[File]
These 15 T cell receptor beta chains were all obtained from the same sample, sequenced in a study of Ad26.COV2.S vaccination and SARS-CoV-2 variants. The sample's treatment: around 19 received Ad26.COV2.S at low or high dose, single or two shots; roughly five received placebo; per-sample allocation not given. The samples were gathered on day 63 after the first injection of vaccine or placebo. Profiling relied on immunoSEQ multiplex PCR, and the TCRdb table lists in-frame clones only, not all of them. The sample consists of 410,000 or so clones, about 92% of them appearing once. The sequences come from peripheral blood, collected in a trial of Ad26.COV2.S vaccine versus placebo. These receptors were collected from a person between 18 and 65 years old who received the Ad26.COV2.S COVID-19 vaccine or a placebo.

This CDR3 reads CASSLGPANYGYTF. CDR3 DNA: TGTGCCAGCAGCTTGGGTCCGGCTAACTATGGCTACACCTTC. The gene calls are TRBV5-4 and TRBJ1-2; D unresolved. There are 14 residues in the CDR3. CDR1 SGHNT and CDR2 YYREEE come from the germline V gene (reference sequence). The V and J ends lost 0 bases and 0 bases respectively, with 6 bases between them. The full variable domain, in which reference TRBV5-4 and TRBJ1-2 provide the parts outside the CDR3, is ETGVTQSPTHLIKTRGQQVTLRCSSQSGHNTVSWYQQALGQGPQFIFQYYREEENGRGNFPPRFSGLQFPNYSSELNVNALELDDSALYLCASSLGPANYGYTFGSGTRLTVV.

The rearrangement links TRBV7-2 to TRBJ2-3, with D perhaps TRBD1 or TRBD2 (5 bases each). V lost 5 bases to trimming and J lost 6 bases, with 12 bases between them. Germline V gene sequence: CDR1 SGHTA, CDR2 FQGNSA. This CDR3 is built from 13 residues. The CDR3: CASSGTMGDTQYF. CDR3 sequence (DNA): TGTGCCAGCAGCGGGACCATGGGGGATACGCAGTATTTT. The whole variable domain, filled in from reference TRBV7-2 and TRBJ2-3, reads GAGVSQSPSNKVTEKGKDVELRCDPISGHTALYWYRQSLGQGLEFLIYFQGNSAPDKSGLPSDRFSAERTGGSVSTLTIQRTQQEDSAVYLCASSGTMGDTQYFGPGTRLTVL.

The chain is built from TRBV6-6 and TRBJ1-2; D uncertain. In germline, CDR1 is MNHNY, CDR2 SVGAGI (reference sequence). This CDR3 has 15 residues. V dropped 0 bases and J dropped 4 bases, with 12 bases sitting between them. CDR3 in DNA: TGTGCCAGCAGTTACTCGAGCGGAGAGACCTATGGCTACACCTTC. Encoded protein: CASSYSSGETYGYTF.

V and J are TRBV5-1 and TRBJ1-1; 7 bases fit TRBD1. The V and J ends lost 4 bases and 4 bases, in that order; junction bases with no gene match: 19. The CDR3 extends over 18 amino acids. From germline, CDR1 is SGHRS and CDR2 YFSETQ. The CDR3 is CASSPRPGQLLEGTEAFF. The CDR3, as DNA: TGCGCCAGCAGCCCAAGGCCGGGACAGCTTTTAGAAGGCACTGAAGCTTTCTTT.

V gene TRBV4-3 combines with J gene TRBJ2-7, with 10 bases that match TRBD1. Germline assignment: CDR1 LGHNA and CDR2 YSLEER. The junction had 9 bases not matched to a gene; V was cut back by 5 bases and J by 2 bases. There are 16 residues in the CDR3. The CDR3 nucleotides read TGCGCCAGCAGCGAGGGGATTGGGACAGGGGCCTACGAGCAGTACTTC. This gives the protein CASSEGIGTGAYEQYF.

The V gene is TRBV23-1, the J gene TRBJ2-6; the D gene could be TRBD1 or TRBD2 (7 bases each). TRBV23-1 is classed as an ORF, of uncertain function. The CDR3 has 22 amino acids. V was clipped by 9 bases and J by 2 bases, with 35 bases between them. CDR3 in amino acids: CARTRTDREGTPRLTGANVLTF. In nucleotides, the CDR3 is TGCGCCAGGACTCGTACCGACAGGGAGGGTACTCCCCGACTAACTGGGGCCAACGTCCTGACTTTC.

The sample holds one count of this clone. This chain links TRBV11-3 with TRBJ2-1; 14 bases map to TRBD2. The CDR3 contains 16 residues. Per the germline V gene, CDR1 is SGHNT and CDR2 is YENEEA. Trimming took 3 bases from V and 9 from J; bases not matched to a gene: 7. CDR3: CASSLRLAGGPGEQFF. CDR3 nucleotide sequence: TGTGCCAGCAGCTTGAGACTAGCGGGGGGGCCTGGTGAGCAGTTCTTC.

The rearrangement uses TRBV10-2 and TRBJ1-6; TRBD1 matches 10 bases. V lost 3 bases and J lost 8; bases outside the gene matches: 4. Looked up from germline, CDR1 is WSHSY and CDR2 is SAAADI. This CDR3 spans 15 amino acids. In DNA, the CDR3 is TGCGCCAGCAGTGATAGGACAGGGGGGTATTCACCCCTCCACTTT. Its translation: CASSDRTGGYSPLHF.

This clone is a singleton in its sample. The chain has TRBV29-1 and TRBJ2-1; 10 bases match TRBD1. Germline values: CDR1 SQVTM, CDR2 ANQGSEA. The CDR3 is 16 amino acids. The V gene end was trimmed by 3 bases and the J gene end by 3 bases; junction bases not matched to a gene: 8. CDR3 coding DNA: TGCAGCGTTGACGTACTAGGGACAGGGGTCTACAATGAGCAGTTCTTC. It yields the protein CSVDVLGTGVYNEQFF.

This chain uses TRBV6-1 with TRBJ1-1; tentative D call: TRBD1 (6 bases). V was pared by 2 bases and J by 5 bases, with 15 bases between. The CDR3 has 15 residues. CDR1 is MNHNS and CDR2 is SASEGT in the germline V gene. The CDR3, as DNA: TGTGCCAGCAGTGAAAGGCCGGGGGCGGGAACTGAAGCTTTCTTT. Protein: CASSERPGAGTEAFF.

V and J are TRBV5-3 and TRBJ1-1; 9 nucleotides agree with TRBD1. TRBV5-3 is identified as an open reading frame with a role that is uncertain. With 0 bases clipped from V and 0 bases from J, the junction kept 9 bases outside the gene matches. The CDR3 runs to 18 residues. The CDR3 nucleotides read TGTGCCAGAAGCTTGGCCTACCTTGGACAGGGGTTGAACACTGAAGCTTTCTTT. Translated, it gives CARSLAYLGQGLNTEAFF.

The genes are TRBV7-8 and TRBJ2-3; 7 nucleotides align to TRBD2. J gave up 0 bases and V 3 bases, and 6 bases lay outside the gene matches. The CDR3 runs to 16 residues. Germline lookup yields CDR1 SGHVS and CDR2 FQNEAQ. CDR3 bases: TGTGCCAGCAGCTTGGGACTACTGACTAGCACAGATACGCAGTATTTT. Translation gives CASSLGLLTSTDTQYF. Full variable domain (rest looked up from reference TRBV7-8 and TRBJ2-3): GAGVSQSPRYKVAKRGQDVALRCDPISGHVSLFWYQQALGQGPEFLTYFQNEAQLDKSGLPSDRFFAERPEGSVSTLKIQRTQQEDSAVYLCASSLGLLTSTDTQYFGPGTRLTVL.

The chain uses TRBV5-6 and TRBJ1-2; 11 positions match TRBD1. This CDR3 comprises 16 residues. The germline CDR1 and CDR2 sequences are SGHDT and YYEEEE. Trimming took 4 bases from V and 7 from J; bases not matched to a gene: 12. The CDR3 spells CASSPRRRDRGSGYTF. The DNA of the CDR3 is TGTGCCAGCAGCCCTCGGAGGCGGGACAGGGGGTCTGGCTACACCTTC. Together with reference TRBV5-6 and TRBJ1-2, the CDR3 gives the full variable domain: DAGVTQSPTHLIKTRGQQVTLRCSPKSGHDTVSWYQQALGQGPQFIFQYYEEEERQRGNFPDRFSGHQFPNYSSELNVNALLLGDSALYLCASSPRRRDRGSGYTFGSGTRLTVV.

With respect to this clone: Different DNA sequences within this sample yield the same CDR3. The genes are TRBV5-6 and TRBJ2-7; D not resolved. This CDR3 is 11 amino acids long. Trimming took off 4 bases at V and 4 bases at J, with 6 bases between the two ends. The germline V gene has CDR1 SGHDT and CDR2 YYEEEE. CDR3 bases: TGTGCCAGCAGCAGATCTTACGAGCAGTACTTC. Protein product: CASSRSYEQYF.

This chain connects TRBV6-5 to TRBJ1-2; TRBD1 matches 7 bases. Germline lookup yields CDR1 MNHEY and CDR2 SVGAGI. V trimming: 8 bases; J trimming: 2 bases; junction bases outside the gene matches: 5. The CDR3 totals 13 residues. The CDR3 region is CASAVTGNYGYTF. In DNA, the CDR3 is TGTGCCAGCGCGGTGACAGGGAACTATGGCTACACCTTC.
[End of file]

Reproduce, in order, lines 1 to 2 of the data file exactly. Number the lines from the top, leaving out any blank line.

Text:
These 15 T cell receptor beta chains were all obtained from the same sample, sequenced in a study of Ad26.COV2.S vaccination and SARS-CoV-2 variants. The sample's treatment: around 19 received Ad26.COV2.S at low or high dose, single or two shots; roughly five received placebo; per-sample allocation not given. The samples were gathered on day 63 after the first injection of vaccine or placebo. Profiling relied on immunoSEQ multiplex PCR, and the TCRdb table lists in-frame clones only, not all of them. The sample consists of 410,000 or so clones, about 92% of them appearing once. The sequences come from peripheral blood, collected in a trial of Ad26.COV2.S vaccine versus placebo. These receptors were collected from a person between 18 and 65 years old who received the Ad26.COV2.S COVID-19 vaccine or a placebo.

This CDR3 reads CASSLGPANYGYTF. CDR3 DNA: TGTGCCAGCAGCTTGGGTCCGGCTAACTATGGCTACACCTTC. The gene calls are TRBV5-4 and TRBJ1-2; D unresolved. There are 14 residues in the CDR3. CDR1 SGHNT and CDR2 YYREEE come from the germline V gene (reference sequence). The V and J ends lost 0 bases and 0 bases respectively, with 6 bases between them. The full variable domain, in which reference TRBV5-4 and TRBJ1-2 provide the parts outside the CDR3, is ETGVTQSPTHLIKTRGQQVTLRCSSQSGHNTVSWYQQALGQGPQFIFQYYREEENGRGNFPPRFSGLQFPNYSSELNVNALELDDSALYLCASSLGPANYGYTFGSGTRLTVV.